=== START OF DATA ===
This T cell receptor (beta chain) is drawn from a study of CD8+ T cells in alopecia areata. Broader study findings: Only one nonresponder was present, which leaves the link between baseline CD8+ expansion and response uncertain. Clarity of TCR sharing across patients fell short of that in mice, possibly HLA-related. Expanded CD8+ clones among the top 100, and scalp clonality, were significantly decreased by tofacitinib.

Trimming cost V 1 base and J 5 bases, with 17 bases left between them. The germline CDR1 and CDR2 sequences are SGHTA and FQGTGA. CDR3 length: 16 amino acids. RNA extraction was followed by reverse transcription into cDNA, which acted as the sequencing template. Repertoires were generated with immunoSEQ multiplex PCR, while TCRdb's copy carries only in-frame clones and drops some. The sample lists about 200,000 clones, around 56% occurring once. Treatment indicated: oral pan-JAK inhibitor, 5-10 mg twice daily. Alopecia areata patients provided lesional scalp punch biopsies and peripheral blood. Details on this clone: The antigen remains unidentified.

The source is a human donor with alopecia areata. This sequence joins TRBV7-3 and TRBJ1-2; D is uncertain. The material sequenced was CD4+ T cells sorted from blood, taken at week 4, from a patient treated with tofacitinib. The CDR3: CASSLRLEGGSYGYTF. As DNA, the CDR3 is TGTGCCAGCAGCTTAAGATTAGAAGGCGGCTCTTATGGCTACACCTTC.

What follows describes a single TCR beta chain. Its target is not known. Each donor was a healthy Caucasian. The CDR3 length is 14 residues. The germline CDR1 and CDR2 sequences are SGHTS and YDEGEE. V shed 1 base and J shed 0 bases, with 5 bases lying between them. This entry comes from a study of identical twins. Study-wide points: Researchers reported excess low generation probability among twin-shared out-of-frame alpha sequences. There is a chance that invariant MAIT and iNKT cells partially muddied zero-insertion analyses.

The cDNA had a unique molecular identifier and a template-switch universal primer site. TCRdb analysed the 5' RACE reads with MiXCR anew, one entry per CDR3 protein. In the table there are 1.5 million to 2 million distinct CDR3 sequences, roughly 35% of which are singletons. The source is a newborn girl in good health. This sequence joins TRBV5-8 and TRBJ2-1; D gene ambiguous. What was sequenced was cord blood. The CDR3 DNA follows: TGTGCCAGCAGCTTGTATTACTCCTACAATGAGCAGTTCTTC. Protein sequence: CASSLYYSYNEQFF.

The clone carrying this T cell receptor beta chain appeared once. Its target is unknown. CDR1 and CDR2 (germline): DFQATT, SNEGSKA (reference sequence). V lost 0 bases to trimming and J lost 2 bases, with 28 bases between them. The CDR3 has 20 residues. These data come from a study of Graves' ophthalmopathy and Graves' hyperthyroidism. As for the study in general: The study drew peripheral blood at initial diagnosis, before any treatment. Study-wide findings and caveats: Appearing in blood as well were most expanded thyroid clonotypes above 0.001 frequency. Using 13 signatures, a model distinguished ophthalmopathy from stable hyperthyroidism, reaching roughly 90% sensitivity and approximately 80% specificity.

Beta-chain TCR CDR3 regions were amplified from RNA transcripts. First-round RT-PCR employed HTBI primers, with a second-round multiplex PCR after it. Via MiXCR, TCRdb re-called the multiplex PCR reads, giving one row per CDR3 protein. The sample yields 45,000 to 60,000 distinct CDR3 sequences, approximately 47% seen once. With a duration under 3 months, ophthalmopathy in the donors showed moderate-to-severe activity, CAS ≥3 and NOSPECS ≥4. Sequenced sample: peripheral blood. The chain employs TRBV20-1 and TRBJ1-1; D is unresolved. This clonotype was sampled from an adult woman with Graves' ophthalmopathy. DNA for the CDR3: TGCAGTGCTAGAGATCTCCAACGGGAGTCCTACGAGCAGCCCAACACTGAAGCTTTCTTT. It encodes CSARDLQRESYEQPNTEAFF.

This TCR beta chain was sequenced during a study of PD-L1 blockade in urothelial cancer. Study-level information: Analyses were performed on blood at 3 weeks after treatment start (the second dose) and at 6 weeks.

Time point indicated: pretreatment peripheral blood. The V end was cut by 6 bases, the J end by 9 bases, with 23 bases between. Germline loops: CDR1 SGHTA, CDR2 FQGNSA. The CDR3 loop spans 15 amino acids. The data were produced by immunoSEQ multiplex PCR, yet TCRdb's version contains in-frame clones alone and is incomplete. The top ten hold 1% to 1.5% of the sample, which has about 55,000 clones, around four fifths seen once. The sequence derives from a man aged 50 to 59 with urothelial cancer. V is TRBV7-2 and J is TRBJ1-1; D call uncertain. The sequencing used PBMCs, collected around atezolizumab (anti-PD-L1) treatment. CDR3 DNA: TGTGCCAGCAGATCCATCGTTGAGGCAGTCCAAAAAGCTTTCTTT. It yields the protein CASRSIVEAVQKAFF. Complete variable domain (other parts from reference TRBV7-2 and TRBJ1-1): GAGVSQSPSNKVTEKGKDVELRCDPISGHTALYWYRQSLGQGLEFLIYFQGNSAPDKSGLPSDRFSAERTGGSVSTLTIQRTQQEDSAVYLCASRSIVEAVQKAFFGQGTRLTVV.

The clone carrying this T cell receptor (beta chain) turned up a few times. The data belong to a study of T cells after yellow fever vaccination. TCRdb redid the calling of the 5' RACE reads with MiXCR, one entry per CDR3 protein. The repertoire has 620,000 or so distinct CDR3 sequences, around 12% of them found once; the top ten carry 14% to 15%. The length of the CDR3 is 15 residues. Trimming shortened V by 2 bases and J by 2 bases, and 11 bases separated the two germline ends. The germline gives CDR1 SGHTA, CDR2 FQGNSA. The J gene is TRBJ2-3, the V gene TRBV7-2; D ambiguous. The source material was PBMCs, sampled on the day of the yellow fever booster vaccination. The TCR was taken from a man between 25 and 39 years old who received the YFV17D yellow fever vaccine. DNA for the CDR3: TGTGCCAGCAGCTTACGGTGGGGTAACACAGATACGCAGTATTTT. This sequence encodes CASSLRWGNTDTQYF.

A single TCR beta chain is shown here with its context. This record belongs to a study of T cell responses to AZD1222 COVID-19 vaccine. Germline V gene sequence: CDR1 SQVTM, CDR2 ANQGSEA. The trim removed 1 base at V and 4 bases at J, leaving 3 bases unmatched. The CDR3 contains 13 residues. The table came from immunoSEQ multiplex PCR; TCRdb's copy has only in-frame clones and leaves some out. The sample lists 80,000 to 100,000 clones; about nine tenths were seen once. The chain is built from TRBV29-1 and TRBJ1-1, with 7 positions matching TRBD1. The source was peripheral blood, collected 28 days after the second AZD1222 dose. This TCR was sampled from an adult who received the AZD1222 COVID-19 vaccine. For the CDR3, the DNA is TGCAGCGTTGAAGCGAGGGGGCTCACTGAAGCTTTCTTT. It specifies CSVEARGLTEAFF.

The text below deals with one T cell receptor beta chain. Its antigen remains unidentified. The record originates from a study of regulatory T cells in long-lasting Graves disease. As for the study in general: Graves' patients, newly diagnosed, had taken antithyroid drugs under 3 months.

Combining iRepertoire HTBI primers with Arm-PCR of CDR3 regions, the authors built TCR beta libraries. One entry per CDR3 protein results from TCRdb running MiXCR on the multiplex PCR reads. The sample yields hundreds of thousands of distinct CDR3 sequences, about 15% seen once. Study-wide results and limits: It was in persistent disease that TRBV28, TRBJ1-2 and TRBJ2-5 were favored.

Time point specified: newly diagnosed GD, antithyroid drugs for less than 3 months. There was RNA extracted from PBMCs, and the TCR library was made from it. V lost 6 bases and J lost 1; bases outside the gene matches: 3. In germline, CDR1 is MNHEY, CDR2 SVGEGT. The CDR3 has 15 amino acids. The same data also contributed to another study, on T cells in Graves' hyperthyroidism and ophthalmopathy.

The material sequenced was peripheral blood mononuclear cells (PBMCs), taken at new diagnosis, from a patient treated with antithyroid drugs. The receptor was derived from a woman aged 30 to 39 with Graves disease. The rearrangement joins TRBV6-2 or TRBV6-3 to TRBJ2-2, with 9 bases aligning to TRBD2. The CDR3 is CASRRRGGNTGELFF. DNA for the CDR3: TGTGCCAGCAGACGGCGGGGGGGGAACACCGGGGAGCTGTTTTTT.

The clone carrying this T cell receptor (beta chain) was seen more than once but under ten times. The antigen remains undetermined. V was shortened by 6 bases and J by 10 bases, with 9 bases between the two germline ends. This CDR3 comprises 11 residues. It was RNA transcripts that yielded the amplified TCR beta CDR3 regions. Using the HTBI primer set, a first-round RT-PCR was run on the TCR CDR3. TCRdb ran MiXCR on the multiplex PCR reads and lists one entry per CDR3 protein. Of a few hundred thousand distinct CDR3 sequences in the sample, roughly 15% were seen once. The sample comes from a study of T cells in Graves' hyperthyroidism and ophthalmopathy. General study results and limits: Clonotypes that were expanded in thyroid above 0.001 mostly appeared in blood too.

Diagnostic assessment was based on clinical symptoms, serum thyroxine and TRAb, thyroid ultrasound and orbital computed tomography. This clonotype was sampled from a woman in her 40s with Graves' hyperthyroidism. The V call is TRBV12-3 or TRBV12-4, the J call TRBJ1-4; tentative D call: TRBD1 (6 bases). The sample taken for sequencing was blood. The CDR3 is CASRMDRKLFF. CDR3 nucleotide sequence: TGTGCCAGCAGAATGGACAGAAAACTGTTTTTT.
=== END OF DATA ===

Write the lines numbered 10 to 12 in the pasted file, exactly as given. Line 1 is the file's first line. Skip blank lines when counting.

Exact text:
The clone carrying this T cell receptor (beta chain) turned up a few times. The data belong to a study of T cells after yellow fever vaccination. TCRdb redid the calling of the 5' RACE reads with MiXCR, one entry per CDR3 protein. The repertoire has 620,000 or so distinct CDR3 sequences, around 12% of them found once; the top ten carry 14% to 15%. The length of the CDR3 is 15 residues. Trimming shortened V by 2 bases and J by 2 bases, and 11 bases separated the two germline ends. The germline gives CDR1 SGHTA, CDR2 FQGNSA. The J gene is TRBJ2-3, the V gene TRBV7-2; D ambiguous. The source material was PBMCs, sampled on the day of the yellow fever booster vaccination. The TCR was taken from a man between 25 and 39 years old who received the YFV17D yellow fever vaccine. DNA for the CDR3: TGTGCCAGCAGCTTACGGTGGGGTAACACAGATACGCAGTATTTT. This sequence encodes CASSLRWGNTDTQYF.

A single TCR beta chain is shown here with its context. This record belongs to a study of T cell responses to AZD1222 COVID-19 vaccine. Germline V gene sequence: CDR1 SQVTM, CDR2 ANQGSEA. The trim removed 1 base at V and 4 bases at J, leaving 3 bases unmatched. The CDR3 contains 13 residues. The table came from immunoSEQ multiplex PCR; TCRdb's copy has only in-frame clones and leaves some out. The sample lists 80,000 to 100,000 clones; about nine tenths were seen once. The chain is built from TRBV29-1 and TRBJ1-1, with 7 positions matching TRBD1. The source was peripheral blood, collected 28 days after the second AZD1222 dose. This TCR was sampled from an adult who received the AZD1222 COVID-19 vaccine. For the CDR3, the DNA is TGCAGCGTTGAAGCGAGGGGGCTCACTGAAGCTTTCTTT. It specifies CSVEARGLTEAFF.

The text below deals with one T cell receptor beta chain. Its antigen remains unidentified. The record originates from a study of regulatory T cells in long-lasting Graves disease. As for the study in general: Graves' patients, newly diagnosed, had taken antithyroid drugs under 3 months.